The men in the previous study were placed into one of two groups, the low-fat fish oil diet or the Western diet. The Western diet consisted of 40 percent of calories from fat, generally equivalent to what many Americans consume today. The fat sources also were typical of the American diet and included high levels of omega-6 fatty acids from corn oil and low levels of fish oil that provide omega-3 fatty acids.
The low-fat diet consisted of 15 percent of calories from fat. Additionally, the men on this diet took five grams of fish oil per day in five capsules, three with breakfast and two with dinner, to provide omega-3 fatty acids. Omega-3 fatty acids have been found to reduce inflammation, and may be protective for other malignancies.
For this study, Aronson wanted to look at the potential biological mechanisms at work in the low-fat fish oil diet that may be providing protection against cancer growth and spread. They measured levels of the pro-inflammatory substances in the blood and examined the prostate cancer tissue to determine the CCP score.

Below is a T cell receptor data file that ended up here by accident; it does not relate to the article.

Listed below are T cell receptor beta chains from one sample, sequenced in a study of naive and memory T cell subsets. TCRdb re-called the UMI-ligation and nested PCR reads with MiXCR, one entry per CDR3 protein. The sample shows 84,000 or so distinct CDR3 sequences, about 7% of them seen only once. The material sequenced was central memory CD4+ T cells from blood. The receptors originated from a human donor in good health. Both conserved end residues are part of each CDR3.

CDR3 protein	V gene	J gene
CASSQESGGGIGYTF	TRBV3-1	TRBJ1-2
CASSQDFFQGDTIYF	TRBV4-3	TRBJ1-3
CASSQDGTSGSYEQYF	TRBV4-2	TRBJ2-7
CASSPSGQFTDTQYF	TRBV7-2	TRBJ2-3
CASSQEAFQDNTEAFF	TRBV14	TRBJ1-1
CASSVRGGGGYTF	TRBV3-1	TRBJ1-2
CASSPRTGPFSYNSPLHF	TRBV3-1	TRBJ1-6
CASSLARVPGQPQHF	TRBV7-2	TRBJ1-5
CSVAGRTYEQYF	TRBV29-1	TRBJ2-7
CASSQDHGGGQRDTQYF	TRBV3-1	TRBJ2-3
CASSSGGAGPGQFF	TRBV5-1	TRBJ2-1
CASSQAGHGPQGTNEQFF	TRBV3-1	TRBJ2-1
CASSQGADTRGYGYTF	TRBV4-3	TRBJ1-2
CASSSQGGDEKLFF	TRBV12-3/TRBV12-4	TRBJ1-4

"This is of great interest, as the CCP score in prostate cancer is known to be associated with more aggressive disease and can help predict which patients will recur and potentially die from their cancer," Aronson said.
Further, Aronson and his team analyzed one pro-inflammatory substance called leukotriene B4 (LTB4) and found that men with lower blood levels of LTB4 after the diet also had lower CCP scores.
"Given this finding, we went on to explore how the LTB4 might potentially affect prostate cancer cells and discovered a completely novel finding that one of the receptors for LTB4 is found on the surface of prostate cancer cells," Aronson said.
Further studies are planned to determine the importance of this novel receptor in prostate cancer progression, Aronson said.
Based on the results of his research, Ar
|Contact: Kim Irwin|
University of California - Los Angeles Health Sciences